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Toledo city officials said dozens of residents owed money coudn't be found; 11 Investigates has found at least seven of them

About 100 inquiries received by Toledo since the airing of the investigation in late February.

TOLEDO, Ohio — Toledo has received dozens of inquiries related to its fire-escrow account since the airing of a WTOL 11 investigation on Feb. 23.

Stephanie Beebe, who oversees the account for Toledo, said Thursday morning that the city has received about 100 calls and emails from residents inquiring about possible refunds.

If a home suffers a fire in Toledo and the homeowner collects insurance money to make repairs, a portion of that insurance money is deposited in the fire-escrow account. 

For every $15,000 from insurance claims, $2,000 is redirected to the fund. It protects the city in case a resident doesn't repair or demolish the home. 

The escrow can be used by the city to do the job. Once repairs have been made - or the property is leveled and cleared - the escrow money can be returned to residents once inspections are completed.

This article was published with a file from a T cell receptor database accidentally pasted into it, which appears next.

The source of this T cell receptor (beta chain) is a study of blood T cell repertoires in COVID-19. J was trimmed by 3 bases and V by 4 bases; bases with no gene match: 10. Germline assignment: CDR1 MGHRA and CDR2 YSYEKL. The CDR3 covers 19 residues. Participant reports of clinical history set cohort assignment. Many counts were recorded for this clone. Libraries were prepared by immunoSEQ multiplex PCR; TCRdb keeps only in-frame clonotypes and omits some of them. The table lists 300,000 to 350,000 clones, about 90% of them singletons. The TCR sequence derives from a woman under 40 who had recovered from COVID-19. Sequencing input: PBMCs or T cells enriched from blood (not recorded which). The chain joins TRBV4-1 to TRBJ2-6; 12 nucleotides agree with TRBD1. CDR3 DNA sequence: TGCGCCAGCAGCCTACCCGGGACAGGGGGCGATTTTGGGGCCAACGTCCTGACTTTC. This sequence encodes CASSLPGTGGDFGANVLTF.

However, 11 Investigates discovered that in November, Toledo City Council transferred about $305,000 out of the fund, claiming that the rightful owners of the money could not be found. Dennis Kennedy, the commissioner of the Division of Urban Beautification, told WTOL 11 he has a team of 12 staffers trying to find people on the list.

But an 11 Investigates team has now found seven people on the list, several of whom claimed they knew nothing about the account and did not know they had money waiting for them. 

One man was owed more than $14,000 and when 11 Investigates provided him with a contact, he was told that he would receive the money, though it was almost considered abandoned. 

The seven people WTOL 11 found are owed more than $75,000. At least two of them have been promised refunds, while others have been contacted by the city. Several of them said they had to use their own money, in addition to insurance money, to finish repairs on their homes.

In an interview in February, Kennedy told WTOL 11 that his goal would be to have no money in the account because it is not the city's money, but rather residents' insurance money. After the transfer in November, the account holds more than $1.6 million.

If you believe you are owed money by the city, you can contact Engage Toledo at 419-936-2020, or you can contact WTOL 11’s lead investigator, Brian Dugger, at 419-248-4422.

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